Cape Flattery Light

From Wikipedia, the free encyclopedia
Jump to navigation Jump to search
Cape Flattery Light
Cape Flattery Light is located in Washington (state)
Cape Flattery Light
LocationNeah Bay, Washington
Coordinates48°23′30″N 124°44′12″W / 48.3917°N 124.7366°W / 48.3917; -124.7366Coordinates: 48°23′30″N 124°44′12″W / 48.3917°N 124.7366°W / 48.3917; -124.7366[1]
Year first constructed1854
Year first lit1857
Tower shapeConical
Markings / patternWhite with black lantern and red roof
Tower height65 feet (20 m)
Focal height165 feet (50 m)
Original lensFirst order Fresnel lens (removed)
Current lensVRB-25 (on skeletal structure)
CharacteristicTwo white flashes every 20 s[2]

The Cape Flattery Light is a historic lighthouse structure located at the entrance to the Strait of Juan de Fuca near Neah Bay, Clallam County, in the U.S. state of Washington[3], within the Makah Indian Reservation. The deactivated lighthouse sits on Tatoosh Island, which is named after Chief Tatooche of the Makah Tribe.[4] It is the northwesternmost lighthouse on the West Coast of the contiguous United States. Although closed to the public, it can be viewed from Cape Flattery via a short 30-minute walk.[5][6]


The lighthouse was built in 1854 based on the design by Ammi B. Young. Its first light was displayed from a first-order lens in 1857 and was Washington Territory's third lighthouse. The house with a 65-foot (20 m) tower from the center still stands; the tower's light stands 165 feet (50 m) above water.[7][8] A fog signal building with a 12-inch (300 mm) steam whistle was built on the island in 1872. The original first-order lens was replaced by a fourth-order lens in 1932, then with a modern optic lens in 1977.

The lighthouse's light was decommissioned after a 30-foot (9.1 m) skeletal structure with a solar-powered beacon fitted with six-year solar pack batteries was built on the island in 2008.[9] In 2009, the Coast Guard began cleanup operations in anticipation of turning the historic lighthouse over to the Makah tribe, who own Tatoosh Island.[10] After the transfer, the Coast Guard will continue to have access for purposes of maintaining the optic.[11]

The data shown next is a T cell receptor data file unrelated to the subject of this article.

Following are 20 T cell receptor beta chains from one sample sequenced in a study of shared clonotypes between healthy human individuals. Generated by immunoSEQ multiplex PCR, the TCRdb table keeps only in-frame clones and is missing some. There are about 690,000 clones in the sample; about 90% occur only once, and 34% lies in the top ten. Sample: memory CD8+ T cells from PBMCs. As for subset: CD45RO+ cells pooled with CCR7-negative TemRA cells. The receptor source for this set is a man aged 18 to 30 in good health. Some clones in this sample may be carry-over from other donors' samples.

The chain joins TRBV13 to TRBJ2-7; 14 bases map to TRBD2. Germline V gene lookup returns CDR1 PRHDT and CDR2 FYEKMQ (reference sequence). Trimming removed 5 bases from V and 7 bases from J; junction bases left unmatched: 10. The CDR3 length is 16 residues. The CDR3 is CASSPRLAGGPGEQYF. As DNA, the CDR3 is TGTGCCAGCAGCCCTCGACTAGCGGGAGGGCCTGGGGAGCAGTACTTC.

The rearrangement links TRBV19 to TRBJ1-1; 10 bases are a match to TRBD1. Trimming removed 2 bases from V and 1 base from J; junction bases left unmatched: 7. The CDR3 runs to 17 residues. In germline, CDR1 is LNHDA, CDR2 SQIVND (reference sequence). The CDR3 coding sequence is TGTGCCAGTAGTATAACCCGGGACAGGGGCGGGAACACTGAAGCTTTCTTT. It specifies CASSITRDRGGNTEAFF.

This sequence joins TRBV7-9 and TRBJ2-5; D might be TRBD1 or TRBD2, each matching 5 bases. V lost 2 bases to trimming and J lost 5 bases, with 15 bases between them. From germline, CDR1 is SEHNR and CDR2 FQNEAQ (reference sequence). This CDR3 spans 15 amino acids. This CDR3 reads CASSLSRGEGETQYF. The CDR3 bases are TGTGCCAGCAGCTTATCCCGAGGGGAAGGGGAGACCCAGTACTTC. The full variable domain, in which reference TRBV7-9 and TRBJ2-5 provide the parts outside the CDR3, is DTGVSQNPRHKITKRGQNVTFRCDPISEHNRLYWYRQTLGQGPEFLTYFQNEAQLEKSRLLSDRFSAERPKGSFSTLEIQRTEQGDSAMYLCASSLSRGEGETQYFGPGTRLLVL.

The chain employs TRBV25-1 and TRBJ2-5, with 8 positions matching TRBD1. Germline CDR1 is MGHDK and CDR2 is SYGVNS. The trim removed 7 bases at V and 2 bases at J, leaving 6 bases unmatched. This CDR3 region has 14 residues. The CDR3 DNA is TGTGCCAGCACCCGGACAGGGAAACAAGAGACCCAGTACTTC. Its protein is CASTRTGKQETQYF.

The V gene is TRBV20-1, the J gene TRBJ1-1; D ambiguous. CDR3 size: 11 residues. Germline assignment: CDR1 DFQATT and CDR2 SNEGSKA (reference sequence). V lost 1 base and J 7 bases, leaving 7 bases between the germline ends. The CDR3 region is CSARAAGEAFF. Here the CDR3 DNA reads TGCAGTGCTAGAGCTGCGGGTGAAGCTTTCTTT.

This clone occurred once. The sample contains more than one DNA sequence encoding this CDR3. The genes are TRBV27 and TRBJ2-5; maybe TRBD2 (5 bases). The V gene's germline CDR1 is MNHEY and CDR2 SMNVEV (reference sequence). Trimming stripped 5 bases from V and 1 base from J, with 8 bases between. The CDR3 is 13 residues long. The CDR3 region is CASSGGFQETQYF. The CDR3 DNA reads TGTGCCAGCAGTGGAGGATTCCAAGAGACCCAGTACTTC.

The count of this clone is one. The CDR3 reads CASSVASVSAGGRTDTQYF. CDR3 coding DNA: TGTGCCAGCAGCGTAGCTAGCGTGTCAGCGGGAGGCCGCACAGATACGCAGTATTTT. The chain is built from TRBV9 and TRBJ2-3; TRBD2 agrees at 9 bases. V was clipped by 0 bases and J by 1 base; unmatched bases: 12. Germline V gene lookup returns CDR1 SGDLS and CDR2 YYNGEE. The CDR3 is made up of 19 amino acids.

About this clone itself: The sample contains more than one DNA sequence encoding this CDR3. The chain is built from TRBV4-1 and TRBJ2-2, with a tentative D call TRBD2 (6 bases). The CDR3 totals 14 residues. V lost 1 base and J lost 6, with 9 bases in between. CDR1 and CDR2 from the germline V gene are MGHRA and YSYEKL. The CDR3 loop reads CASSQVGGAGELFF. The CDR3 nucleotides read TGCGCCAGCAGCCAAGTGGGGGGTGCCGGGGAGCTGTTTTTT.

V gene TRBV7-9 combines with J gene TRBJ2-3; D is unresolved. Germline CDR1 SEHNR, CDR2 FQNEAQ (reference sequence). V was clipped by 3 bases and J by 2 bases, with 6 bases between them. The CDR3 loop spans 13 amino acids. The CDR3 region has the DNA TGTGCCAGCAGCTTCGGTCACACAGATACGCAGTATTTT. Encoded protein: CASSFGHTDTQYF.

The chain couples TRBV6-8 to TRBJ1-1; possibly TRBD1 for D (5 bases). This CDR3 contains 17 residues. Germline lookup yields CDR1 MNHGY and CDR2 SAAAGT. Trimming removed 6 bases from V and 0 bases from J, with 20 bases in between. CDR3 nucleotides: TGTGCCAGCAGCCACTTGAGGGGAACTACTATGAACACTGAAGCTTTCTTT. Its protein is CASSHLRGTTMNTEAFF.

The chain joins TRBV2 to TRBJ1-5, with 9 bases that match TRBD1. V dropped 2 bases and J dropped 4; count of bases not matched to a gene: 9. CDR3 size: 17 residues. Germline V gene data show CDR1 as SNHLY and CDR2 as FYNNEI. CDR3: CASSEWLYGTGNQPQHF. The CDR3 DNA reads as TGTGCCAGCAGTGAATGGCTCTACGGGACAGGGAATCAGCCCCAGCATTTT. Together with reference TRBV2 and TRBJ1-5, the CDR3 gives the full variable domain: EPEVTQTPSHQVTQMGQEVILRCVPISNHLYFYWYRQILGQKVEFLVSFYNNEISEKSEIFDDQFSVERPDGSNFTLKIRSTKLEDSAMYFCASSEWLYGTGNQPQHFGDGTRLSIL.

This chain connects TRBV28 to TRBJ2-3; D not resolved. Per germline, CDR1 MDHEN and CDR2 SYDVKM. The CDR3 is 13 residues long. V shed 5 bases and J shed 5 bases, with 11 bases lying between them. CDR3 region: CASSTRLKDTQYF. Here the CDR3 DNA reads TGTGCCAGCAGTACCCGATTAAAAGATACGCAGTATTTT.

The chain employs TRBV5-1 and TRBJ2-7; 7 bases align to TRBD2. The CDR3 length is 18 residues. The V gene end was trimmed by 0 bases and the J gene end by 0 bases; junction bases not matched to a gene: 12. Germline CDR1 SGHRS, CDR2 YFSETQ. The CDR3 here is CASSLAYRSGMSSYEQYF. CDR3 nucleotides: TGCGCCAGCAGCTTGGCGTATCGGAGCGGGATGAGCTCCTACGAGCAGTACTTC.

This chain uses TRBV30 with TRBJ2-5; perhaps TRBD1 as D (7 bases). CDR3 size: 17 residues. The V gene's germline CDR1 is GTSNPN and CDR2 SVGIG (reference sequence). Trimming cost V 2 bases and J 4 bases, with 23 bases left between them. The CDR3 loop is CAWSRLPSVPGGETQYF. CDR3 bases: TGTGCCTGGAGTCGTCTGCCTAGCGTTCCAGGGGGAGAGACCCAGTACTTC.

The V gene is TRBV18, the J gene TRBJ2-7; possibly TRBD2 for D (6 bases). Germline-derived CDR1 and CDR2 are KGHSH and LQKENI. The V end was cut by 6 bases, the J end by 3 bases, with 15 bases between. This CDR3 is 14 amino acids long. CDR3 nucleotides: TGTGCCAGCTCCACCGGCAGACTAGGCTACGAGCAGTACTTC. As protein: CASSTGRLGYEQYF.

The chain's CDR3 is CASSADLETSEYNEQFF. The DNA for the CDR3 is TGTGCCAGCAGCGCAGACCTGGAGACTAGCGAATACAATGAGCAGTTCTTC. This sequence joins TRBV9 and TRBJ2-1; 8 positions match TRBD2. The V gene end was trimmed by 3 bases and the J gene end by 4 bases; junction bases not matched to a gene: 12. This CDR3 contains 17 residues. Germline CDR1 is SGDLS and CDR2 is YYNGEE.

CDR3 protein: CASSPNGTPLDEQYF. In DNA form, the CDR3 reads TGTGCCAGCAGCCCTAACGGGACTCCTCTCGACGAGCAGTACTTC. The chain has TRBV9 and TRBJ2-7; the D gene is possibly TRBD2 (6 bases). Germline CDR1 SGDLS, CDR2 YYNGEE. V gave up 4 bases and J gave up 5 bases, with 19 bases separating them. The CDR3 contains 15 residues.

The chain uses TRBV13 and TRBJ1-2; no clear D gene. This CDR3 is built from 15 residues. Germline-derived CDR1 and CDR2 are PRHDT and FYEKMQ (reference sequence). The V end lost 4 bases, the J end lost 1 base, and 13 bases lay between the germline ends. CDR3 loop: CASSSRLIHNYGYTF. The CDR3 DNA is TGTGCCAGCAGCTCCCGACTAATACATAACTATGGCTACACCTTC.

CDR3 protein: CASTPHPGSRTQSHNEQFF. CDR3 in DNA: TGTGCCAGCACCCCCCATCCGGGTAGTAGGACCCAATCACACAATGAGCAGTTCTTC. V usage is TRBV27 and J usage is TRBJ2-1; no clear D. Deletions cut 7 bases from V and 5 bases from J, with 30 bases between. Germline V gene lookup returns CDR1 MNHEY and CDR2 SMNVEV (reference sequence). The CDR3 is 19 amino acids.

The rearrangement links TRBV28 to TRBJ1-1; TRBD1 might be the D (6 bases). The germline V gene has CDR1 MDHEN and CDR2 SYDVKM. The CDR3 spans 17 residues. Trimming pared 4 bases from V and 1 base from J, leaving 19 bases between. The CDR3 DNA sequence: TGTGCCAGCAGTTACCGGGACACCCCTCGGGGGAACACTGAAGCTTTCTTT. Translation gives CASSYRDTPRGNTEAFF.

On Friday, September 25, 2017 Cape Flattery Lighthouse was announced as the National Trust for Historic Preservation’s newest National Treasure[12]

As part of the continuing work with the USCG, the National Trust hired Cardinal Architecture and SSF to assess the structural integrity of the fog signal building and lighthouse. Emergency repairs were recommended to prevent further collapse, and an extensive list of structural repairs were recommended to fully repair and restore the structures. [13] [14]

There is currently no funding available for the USCG to undertake the repairs.


  1. ^ "Cape Flattery Lighthouse". Geographic Names Information System. United States Geological Survey.
  2. ^ Rowlett, Russ (October 19, 2014). "Lighthouses of the United States: Washington". University of North Carolina at Chapel Hill. Retrieved June 5, 2015.
  3. ^ "Cape Flattery Light". Inventory of Historic Light Stations: Washington Lighthouses. National Park Service. Archived from the original on April 7, 2004. Retrieved April 24, 2015.
  4. ^ Elyea, Winifred (1929). "History of Tatoosh Island". Washington Historical Quarterly. Washington University State Historical Society. 20 (3): 223–227. Retrieved April 24, 2015.
  5. ^ "The Cape Flattery Trail". Makah Tribal Council. Retrieved June 5, 2015.
  6. ^ "Cape Flattery, WA". Lighthousefriends. Retrieved April 24, 2015.
  7. ^ "Historic Light Station Information & Photography: Washington". U.S. Coast Guard. November 17, 2014. Retrieved April 24, 2015.
  8. ^ "13th Coast Guard District Lighthouses". 13th Coast Guard District. January 1996. Retrieved April 24, 2015.
  9. ^ Schroeder, Deeda (September 21, 2009). "Coast Guard prepares island for transfer to Makah". The Herald. Everett, Wash.: The Daily Herald Co. Archived from the original on March 4, 2016. Retrieved April 24, 2015.
  10. ^ Miller, Marcie (October 17, 2009). "Historic Cape Flattery lighthouse to be turned over to Makah; no timeline set". Peninsula Daily News. Black Press Ltd./Sound Publishing Inc. Retrieved April 24, 2015.
  11. ^ Clark, Sue (October 20, 2009). "Cape Flattery lighthouse transferred". Lighthouse News. Archived from the original on April 7, 2015. Retrieved April 24, 2015.
  12. ^ "Washington Trust for Historic Preservation — Cape Flattery Lighthouse announced as the National Trust's newest National Treasure". Retrieved 2019-08-30.
  13. ^ "Cape Flattery Lighthouse Study". Swenson Say Fagét. Retrieved 2019-08-30.
  14. ^ "Washington Trust for Historic Preservation — Donor Focus: Swenson Say Fagét structural engineers". Retrieved 2019-08-30.

External links[edit]

1940s lift system at Cape Flattery Light